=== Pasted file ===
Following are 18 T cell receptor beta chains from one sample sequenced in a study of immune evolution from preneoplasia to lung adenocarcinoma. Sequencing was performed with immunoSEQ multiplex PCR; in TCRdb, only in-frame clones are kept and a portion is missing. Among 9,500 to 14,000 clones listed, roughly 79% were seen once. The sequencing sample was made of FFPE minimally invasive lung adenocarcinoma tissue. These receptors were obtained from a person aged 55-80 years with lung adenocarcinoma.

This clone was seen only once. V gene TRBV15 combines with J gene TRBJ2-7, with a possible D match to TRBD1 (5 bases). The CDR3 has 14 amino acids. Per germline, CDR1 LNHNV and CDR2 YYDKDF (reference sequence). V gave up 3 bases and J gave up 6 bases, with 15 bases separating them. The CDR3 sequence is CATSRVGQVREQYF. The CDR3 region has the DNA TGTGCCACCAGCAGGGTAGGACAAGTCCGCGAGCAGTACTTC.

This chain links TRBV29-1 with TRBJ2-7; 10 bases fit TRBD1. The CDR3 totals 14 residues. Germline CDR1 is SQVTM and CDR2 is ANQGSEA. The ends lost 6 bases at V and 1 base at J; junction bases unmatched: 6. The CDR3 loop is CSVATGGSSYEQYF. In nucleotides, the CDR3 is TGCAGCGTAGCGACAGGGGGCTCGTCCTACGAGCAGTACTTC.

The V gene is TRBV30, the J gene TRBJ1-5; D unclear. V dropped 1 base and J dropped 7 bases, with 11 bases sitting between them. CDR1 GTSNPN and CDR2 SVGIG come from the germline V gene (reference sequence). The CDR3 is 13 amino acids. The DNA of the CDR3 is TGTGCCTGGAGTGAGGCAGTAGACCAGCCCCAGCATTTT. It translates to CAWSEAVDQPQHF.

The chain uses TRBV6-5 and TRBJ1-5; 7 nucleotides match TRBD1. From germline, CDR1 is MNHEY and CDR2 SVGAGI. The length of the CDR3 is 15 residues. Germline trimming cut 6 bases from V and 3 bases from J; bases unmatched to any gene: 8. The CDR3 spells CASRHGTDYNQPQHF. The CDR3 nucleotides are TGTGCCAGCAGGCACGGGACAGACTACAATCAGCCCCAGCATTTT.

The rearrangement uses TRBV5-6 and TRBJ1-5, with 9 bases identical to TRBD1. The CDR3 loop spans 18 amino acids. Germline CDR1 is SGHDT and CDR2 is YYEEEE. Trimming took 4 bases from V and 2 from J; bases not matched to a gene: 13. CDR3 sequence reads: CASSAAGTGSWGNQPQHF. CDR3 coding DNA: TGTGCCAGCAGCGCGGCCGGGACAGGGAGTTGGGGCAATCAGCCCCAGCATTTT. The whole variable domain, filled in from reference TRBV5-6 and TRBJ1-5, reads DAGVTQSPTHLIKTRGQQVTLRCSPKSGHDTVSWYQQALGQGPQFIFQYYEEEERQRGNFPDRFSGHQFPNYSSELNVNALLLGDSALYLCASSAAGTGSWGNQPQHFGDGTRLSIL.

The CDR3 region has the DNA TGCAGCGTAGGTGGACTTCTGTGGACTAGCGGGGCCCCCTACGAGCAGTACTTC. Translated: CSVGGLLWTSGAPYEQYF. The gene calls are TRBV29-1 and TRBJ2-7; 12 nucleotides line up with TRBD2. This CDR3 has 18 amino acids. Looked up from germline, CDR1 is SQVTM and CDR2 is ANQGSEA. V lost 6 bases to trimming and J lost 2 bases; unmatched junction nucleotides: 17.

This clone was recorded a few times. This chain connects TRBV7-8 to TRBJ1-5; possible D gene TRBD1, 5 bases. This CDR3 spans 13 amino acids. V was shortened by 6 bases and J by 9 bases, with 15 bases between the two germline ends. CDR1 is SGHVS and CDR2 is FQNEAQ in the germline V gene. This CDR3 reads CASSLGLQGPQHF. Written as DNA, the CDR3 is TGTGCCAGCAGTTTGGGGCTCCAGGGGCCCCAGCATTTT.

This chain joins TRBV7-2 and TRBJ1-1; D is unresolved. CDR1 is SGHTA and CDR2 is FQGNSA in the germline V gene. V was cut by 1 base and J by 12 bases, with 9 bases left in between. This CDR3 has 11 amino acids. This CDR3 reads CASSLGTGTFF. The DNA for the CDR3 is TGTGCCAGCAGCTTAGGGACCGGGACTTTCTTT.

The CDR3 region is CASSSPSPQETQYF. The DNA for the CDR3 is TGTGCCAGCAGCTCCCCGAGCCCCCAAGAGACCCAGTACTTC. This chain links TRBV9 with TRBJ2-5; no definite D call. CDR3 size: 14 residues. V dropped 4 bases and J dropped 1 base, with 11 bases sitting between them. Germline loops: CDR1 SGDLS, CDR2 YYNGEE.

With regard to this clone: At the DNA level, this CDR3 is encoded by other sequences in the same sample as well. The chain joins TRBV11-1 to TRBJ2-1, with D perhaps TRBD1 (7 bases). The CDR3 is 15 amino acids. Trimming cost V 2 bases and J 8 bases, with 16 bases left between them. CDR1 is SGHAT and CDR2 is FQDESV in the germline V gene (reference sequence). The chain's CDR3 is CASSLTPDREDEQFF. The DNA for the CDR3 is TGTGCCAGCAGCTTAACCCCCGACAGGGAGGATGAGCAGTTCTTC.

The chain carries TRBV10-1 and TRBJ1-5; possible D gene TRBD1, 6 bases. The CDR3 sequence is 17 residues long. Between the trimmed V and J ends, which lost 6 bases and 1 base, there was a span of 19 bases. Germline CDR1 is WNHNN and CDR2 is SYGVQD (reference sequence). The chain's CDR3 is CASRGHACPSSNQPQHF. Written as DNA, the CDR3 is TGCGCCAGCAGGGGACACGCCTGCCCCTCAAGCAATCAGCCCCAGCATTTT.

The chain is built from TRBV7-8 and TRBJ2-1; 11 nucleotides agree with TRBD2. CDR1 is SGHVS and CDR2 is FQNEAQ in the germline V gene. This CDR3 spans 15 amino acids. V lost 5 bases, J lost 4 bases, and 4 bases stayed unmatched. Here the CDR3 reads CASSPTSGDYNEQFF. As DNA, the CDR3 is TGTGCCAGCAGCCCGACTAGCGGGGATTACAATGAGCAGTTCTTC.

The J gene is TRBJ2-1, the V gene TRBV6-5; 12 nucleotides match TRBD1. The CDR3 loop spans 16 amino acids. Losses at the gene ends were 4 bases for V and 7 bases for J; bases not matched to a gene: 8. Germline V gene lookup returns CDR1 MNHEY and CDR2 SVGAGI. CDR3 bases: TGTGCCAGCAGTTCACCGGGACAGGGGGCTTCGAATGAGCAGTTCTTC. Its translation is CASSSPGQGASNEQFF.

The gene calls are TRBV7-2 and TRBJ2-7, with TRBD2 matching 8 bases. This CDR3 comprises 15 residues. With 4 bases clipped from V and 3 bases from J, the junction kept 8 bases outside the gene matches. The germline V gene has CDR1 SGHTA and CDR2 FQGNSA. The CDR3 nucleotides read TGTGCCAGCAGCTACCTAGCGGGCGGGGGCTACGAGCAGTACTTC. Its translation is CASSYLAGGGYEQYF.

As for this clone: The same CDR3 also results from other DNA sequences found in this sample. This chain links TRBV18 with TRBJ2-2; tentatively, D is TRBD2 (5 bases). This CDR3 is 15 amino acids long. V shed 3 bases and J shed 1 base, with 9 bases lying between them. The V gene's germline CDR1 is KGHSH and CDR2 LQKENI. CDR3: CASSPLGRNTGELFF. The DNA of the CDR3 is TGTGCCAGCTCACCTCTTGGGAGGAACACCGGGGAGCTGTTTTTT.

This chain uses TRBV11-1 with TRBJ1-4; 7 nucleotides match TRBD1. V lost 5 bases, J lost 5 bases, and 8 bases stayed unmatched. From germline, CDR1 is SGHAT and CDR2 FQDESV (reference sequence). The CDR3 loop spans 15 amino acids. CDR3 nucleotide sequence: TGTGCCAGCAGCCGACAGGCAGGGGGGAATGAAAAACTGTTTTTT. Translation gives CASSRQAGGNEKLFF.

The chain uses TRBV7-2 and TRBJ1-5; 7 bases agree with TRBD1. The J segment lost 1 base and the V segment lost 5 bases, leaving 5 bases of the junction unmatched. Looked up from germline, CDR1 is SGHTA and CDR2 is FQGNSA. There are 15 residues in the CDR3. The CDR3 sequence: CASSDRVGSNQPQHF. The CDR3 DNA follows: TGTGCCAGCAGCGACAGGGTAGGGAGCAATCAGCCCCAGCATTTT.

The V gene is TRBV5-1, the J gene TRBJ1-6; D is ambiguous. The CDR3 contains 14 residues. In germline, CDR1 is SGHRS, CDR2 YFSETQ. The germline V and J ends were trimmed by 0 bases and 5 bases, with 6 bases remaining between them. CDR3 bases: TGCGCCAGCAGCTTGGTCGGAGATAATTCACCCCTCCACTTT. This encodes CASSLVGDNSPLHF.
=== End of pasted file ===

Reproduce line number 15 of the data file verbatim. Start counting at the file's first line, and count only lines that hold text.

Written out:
The gene calls are TRBV7-2 and TRBJ2-7, with TRBD2 matching 8 bases. This CDR3 comprises 15 residues. With 4 bases clipped from V and 3 bases from J, the junction kept 8 bases outside the gene matches. The germline V gene has CDR1 SGHTA and CDR2 FQGNSA. The CDR3 nucleotides read TGTGCCAGCAGCTACCTAGCGGGCGGGGGCTACGAGCAGTACTTC. Its translation is CASSYLAGGGYEQYF.